Wearing a mask inside buildings. Initiating timed ticketing and admissions. Limiting elevators to one person or household unit. Mapping a single, prespecified route through a gallery. Requiring self-screening for COVID-19 before and when entering a cultural institution.
These are just a few of the guidelines that art galleries and museums across Canada are either considering or implementing as they begin to reopen this month.
Some, like the Winnipeg Art Gallery, which reopened May 5 with two days dedicated to only frontline workers, have managed to put an artsy twist on rule communiqués: on its social media feeds last week, the WAG asked that “all of [its] visitors adhere to physical distancing protocols while visiting the Gallery—2 metres, or the length of The Story, by George Agnew Reid.”
In fact, it was posting about art on social media daily during the WAG’s extended closure that prompted gallery director and CEO Stephen Borys to understand Canada’s oldest civic gallery—and its crisis-era reopening—in a new way.
“I realized this museum has a critical role to play during and after this pandemic. And that’s not just about the art collections we hold and share—it’s about spaces we can offer that are safe, engaging and inspiring,” says Borys. “Every museum is different, but we are all rethinking how we can remain sustainable—and that also means impactful and relevant”—and, of course, safe.
Borys says that the WAG’s decision to reopen was made in consultation not only with the provincial government, but also in consideration of regular calls with gallery and museum directors across the country as well as leaders in the wider arts sector.
“In a way, museums and galleries have an advantage in the cultural sector in that visitors usually practice physical distancing quite well, and we have significant square footage to offer them,” Borys tells Canadian Art. “We felt confident that not only could we follow all the [government] protocols that were in place but also do even more in terms of creating a very safe and enjoyable environment.”
For instance, many of the WAG’s office staff have been redeployed to public areas to help ensure social distancing. The gallery is encouraging users to download gallery guides onto their phones rather than offering hard copies in person. Interpretive touchscreens have been removed, and floor markers have been added to prevent congestion. And the gallery is still providing some online-only programs for those who prefer to, or need to, stay at home.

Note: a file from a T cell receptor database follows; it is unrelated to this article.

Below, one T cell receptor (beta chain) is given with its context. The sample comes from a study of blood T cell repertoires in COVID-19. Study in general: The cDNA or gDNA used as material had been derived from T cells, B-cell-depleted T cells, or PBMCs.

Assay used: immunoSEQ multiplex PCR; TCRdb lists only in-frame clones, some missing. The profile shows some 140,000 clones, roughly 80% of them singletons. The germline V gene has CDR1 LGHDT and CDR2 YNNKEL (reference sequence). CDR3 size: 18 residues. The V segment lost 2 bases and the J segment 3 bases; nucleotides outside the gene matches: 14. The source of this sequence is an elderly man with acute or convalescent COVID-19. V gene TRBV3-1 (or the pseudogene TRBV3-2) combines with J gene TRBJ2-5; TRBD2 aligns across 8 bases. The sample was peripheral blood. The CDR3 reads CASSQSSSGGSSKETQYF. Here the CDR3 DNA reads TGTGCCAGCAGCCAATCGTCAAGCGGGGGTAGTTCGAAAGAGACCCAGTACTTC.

At Quebec City’s Galerie3—a five-year-old commercial gallery that reopened May 6—distancing guidelines are also in place, albeit on a different scale.
“We have about 2,000 square feet, and it’s separated into four sections,” says Galerie3 co-owner and co-director Abdelilah Chiguer. “The main idea is to give collectors time to be alone in each section.”
As dictated by Quebec provincial guidelines, a specific route is mapped through the gallery, and there’s a handwashing station, regular cleaning of surfaces and a limit on visitor numbers.
“I can see us having between 4 to 16 visitors at a time without any problems,” says Chiguer. “We had between 60 to 70 per cent of our normal traffic on the first day.”
“People crowding in to see the Mona Lisa—that’s something that will probably never, ever happen again,” says one museums expert. “And they say blockbusters are dead—at least in the short term.”
Galerie3 was also active in other ways during its physical closure.
“We continued having sales, even while closed,” Chiguer says. “Some collectors called us after the first week [of closure] to see how we were doing, and ask which of our artists really needed support—and then bought art to support them. We never experienced that type of solidarity and support from collectors before, and it’s great to see.”
The biggest change for Galerie3, Chiguer says, is no openings or receptions, nor any group visits: “I don’t think we will have demand for that.”
Indeed, the art events and art institutions that relied most on big crowd turnouts may also be the ones most affected in the era of coronavirus-sensitive reopenings.